Sometimes all anyone needs is a cuddle.
Mums, dads, babies, nurses, doctors.
I could do with one or three after two nights of rubbish sleep, a long day at work and a few days of having forgotten to take my tablets. I didn’t write yesterday because I was so worn out from Squidge refusing to sleep at night or during the day and also because I barely got five minutes to myself. The only time he did sleep was when I cuddled him in bed with me for a few hours on Friday night and when he sat in my lap for half an hour yesterday and snuggled.
I have been giving out lots of cuddles this week.
Today one of the mums at work was far more in need of a cuddle than I was.
I stood in the corridor with her while she had a little cry on my shoulder. Nothing serious had happened to her baby, she was just worn out with worrying about her little boy.
From everything he’d been through; surgery, multiple procedures, attempts at allowing him to breathe for himself.
Seeing him covered in wires and tube and sticky surgical tape.
Not being able to do things that other mums take for granted like picking him up and dressing him.
Proudly showing him off to friends and relatives.
Not even changing his nappy without worrying about disturbing wires or equipment.
Knowing that he was going to be spending his first Christmas in hospital.
Not really feeling like his Mummy.
She wanted to hold him and cuddle him, to comfort him and let him know that she was there but she thought that he was ventilated that she shouldn’t. Lots of parents think this or worry that they’ll interfere with the equipment and hurt their baby but it just isn’t true. So long as the baby is reasonably stable then there is very rarely anything to stop mum or dad having cuddles, even though it might take two or three nurses to lift the baby from the incubator and make sure they’re in a comfortable position.
She apologised for being so silly; that she knows it’s our job to look after the babies and it is. But it’s not just about that. We support the whole family for the whole time their baby is on the unit, not just when the baby is critically unwell or when difficult decisions need to be made.
Part of supporting the parents is making sure they have as many cuddles with their baby as possible, knowing if mum or dad haven’t had cuddles because they’re not ready or because they don’t think they should. Sometimes they’re desperate for a cuddle with their baby but think that they’ll be making more work for us or that they’re not allowed so they don’t ask.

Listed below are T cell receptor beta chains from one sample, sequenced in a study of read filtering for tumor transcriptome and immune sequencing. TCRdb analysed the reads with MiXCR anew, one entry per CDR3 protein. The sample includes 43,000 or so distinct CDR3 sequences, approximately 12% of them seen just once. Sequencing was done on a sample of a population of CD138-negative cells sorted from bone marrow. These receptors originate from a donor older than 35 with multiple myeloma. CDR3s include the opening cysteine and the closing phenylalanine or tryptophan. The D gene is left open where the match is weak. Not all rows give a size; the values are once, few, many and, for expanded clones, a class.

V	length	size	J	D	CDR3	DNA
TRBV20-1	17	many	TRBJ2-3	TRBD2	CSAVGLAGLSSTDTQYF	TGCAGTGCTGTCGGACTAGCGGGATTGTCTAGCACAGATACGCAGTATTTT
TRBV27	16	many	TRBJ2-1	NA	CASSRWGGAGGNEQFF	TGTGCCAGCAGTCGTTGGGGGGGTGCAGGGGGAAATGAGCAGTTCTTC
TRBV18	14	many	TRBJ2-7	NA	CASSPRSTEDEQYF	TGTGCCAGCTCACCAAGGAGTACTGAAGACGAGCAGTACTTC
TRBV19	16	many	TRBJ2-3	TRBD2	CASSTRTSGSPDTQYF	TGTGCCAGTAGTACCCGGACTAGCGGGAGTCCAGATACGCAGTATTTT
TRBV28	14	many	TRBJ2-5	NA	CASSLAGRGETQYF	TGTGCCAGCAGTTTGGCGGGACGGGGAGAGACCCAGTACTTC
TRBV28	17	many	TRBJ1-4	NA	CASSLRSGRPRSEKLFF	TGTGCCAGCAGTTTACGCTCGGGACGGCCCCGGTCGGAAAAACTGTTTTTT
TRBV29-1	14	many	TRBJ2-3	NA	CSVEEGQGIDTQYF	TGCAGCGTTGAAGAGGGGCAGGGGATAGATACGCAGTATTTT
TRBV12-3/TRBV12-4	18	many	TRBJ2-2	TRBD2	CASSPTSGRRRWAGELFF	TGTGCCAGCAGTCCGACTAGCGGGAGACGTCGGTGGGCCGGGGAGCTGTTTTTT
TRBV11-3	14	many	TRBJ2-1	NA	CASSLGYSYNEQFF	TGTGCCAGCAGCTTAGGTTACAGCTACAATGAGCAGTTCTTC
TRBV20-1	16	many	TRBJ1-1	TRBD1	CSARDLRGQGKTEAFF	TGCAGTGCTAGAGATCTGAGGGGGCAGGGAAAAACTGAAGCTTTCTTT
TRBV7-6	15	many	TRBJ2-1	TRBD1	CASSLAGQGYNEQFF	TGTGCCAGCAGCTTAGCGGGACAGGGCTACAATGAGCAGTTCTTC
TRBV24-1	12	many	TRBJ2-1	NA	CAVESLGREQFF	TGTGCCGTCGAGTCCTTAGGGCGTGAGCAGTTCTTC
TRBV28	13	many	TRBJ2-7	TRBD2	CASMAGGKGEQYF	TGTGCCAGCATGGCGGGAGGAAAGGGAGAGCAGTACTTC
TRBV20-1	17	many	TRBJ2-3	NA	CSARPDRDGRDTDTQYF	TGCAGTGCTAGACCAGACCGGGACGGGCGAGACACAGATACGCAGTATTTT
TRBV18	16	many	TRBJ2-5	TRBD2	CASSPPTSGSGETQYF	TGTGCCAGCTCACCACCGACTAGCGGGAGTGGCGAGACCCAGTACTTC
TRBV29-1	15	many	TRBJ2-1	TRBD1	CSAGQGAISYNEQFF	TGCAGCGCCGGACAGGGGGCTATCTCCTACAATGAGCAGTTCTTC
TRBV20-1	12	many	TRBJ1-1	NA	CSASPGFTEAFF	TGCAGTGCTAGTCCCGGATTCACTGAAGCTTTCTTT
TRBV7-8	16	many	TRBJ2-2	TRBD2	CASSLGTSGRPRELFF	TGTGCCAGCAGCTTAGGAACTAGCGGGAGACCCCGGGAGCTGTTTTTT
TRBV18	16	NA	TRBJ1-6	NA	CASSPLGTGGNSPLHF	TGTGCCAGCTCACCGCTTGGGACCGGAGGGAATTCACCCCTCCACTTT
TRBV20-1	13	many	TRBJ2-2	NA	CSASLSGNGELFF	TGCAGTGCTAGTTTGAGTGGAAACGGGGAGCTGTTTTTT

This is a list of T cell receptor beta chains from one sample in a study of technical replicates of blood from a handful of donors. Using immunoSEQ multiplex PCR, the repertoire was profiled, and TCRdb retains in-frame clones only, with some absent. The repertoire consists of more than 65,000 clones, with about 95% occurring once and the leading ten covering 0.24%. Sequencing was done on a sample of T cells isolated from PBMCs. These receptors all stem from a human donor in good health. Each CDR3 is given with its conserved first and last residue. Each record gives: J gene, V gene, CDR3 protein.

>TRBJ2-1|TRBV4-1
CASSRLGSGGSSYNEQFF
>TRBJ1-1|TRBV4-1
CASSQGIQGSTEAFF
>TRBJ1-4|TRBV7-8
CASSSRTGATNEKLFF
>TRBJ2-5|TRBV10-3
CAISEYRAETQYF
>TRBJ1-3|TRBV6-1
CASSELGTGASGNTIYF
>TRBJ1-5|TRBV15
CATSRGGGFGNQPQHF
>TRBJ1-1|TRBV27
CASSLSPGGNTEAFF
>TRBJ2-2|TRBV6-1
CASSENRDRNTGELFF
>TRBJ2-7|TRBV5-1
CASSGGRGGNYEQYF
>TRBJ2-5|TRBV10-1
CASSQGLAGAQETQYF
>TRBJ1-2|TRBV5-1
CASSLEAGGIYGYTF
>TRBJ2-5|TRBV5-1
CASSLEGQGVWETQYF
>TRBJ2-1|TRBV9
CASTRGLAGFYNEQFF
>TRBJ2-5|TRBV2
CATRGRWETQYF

Even though the babies are tiny or sick or both they still need their mummy and daddy. Cuddles, especially if mum and baby can have skin-to-skin contact has been shown to settle baby’s heart and breathing rate, help them control their temperature outside of the incubator and to help with their stress levels or with painful procedures such as blood tests.
Having a baby on NICU is stressful for the parents but it’s also stressful for the baby. They’re separated from their parents, put in a cot or an incubator on their own in what can be a bright and noisy environment. Alarms go off almost continually, sometimes quite loudly. The staff talk, other babies cry and sometimes we need to use bright lights to be able to see for complex procedures.
When there’s an emergency it’s about as far from a restful environment as you can get.
We try to keep noise and light to a minimum; we put padded covers on the incubators to block out the light and muffle any noise but sometimes just closing the incubator door is enough to start a stress response in a tiny premature baby.
The NICU experience for parents is stressful from start to finish. Even years later if they visit the unit or hear a noise that sounds like one of the equipment alarms it takes them right back to what, for most was the most stressful time of their lives.
In many cases the parents manage to stay strong through the most difficult and stressful times but once their baby is getting better and life starts to become a little more certain then they begin to struggle. When their baby is critically ill they are focused completely on their little one pulling through but once the adrenaline and the stress hormones wear off they find themselves feeling weepy and in need of reassurance.
In need of a hug.
This Mum and me, we talked through how she was getting on, how her little boy was doing really well from being so unwell when he was born. That even though his face is partially obscured by his breathing tube you can still see what a handsome boy he is.
That she can have as many cuddles with her little boy as she wants, that him being on the ventilator is no barrier and that he needs her and she needs him. He needs him mummy every bit as much as he needs to medical interventions that we give and as silly as it sounds, her touch has healing powers for him.
She smiles through her tears, telling me that I’ve told her just what she needs to hear; that it is important for her to feel like his mummy, that she’s not being silly or taking our attention away from him.
I’ve got mascara on the shoulder of my uniform.
But she feels better.
And so do I.